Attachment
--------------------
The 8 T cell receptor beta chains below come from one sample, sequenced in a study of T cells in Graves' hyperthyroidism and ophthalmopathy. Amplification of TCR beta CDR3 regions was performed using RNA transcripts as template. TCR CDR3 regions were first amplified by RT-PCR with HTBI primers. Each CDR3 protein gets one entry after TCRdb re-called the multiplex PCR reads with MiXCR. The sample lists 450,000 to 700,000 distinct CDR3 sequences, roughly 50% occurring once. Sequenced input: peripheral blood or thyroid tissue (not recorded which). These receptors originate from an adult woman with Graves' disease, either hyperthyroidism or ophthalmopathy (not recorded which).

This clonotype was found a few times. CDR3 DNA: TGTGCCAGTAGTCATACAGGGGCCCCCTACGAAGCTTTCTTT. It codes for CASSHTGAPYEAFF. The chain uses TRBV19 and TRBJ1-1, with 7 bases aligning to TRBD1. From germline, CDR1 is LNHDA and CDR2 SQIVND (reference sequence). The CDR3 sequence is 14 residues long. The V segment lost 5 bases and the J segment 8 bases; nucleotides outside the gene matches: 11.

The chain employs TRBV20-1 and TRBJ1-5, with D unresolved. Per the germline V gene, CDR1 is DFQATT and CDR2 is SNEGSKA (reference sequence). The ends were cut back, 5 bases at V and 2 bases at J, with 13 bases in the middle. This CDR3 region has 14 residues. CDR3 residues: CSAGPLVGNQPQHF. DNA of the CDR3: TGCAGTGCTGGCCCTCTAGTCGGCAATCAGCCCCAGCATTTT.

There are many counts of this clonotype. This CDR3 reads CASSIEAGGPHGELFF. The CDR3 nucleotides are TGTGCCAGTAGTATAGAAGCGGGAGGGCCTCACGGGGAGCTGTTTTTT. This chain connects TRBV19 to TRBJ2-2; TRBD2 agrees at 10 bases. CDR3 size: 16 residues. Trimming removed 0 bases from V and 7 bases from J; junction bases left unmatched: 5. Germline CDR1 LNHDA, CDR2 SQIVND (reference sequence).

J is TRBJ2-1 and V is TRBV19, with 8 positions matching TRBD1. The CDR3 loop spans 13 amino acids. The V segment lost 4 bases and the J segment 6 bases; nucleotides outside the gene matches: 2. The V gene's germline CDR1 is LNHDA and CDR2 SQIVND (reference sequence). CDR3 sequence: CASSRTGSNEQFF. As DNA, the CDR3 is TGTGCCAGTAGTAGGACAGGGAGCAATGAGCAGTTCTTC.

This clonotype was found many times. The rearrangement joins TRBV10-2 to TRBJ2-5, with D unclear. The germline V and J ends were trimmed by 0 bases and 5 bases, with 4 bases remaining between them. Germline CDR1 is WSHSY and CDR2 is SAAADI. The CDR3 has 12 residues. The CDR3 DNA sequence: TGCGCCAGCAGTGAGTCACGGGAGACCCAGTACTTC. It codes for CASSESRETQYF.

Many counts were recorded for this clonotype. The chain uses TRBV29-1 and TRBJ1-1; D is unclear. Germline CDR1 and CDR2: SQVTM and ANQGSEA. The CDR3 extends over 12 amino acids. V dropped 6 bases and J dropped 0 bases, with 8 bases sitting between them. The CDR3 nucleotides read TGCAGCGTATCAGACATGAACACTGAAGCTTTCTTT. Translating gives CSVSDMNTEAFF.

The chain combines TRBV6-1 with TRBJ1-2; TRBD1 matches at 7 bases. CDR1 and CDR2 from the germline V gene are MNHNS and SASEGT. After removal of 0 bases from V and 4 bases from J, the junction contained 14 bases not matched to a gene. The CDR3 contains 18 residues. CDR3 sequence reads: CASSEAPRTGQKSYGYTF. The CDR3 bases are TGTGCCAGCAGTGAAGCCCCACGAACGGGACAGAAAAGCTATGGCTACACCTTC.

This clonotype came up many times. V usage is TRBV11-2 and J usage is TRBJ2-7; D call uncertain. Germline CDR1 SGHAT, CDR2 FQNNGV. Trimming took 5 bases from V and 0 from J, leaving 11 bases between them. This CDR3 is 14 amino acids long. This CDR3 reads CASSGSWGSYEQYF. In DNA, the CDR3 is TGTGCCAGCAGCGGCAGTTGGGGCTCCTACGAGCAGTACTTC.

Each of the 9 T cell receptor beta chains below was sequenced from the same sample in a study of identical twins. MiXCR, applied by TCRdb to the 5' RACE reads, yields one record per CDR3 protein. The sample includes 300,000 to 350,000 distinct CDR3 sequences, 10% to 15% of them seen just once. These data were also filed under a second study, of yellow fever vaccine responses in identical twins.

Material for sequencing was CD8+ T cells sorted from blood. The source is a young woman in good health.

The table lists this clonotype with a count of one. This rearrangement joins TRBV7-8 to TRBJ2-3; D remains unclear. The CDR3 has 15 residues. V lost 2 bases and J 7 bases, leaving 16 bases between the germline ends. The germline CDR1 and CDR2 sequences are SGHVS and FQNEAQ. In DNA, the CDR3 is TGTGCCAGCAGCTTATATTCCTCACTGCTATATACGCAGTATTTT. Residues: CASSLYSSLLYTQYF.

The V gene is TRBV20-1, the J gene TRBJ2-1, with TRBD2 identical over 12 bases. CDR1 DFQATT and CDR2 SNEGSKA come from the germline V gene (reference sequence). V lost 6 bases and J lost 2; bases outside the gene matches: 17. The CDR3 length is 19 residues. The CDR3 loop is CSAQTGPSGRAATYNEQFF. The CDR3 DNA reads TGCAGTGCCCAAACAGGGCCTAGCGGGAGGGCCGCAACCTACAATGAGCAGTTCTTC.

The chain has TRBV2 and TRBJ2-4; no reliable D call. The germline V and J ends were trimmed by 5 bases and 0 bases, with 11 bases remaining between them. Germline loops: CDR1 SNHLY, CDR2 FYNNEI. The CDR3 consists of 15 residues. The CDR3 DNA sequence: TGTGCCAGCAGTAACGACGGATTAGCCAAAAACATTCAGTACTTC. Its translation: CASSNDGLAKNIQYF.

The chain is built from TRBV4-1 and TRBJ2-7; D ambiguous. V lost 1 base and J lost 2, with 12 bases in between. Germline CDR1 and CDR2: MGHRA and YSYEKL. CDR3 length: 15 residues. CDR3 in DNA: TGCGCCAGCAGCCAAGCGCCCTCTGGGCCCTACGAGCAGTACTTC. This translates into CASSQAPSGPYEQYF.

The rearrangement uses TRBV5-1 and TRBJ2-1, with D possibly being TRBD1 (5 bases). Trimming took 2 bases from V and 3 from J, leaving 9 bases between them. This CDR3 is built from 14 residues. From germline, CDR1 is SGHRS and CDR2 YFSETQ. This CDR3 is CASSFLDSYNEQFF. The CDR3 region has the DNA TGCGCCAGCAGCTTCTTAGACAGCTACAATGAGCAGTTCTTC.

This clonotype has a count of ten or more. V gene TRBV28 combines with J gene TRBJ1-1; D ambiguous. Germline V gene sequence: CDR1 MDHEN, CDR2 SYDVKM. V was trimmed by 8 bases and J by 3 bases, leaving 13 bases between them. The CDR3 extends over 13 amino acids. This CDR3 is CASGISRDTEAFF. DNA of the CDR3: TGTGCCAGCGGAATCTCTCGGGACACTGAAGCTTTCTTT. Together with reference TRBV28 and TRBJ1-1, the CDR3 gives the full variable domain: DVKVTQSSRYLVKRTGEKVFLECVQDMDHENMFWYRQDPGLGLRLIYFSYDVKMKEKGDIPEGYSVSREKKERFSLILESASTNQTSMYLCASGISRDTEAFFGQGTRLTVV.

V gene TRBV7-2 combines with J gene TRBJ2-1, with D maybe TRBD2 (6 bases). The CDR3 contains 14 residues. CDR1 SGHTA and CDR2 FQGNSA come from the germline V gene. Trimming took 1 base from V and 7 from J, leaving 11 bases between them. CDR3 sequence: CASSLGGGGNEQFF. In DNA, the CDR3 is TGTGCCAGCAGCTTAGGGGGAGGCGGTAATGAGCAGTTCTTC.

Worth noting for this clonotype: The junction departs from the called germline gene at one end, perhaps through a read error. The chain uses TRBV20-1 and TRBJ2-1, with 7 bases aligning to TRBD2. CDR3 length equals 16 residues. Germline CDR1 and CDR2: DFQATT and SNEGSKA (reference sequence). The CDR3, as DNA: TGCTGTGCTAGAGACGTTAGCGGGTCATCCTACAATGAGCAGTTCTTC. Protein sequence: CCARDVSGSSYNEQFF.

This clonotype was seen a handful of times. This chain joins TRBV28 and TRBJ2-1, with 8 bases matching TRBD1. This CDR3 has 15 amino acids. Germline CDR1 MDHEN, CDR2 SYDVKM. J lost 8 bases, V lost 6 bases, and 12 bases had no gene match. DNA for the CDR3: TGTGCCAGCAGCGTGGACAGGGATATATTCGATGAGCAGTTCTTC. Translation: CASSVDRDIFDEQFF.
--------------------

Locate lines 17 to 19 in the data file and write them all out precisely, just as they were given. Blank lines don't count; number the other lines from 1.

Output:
This clonotype has a count of ten or more. V gene TRBV28 combines with J gene TRBJ1-1; D ambiguous. Germline V gene sequence: CDR1 MDHEN, CDR2 SYDVKM. V was trimmed by 8 bases and J by 3 bases, leaving 13 bases between them. The CDR3 extends over 13 amino acids. This CDR3 is CASGISRDTEAFF. DNA of the CDR3: TGTGCCAGCGGAATCTCTCGGGACACTGAAGCTTTCTTT. Together with reference TRBV28 and TRBJ1-1, the CDR3 gives the full variable domain: DVKVTQSSRYLVKRTGEKVFLECVQDMDHENMFWYRQDPGLGLRLIYFSYDVKMKEKGDIPEGYSVSREKKERFSLILESASTNQTSMYLCASGISRDTEAFFGQGTRLTVV.

V gene TRBV7-2 combines with J gene TRBJ2-1, with D maybe TRBD2 (6 bases). The CDR3 contains 14 residues. CDR1 SGHTA and CDR2 FQGNSA come from the germline V gene. Trimming took 1 base from V and 7 from J, leaving 11 bases between them. CDR3 sequence: CASSLGGGGNEQFF. In DNA, the CDR3 is TGTGCCAGCAGCTTAGGGGGAGGCGGTAATGAGCAGTTCTTC.

Worth noting for this clonotype: The junction departs from the called germline gene at one end, perhaps through a read error. The chain uses TRBV20-1 and TRBJ2-1, with 7 bases aligning to TRBD2. CDR3 length equals 16 residues. Germline CDR1 and CDR2: DFQATT and SNEGSKA (reference sequence). The CDR3, as DNA: TGCTGTGCTAGAGACGTTAGCGGGTCATCCTACAATGAGCAGTTCTTC. Protein sequence: CCARDVSGSSYNEQFF.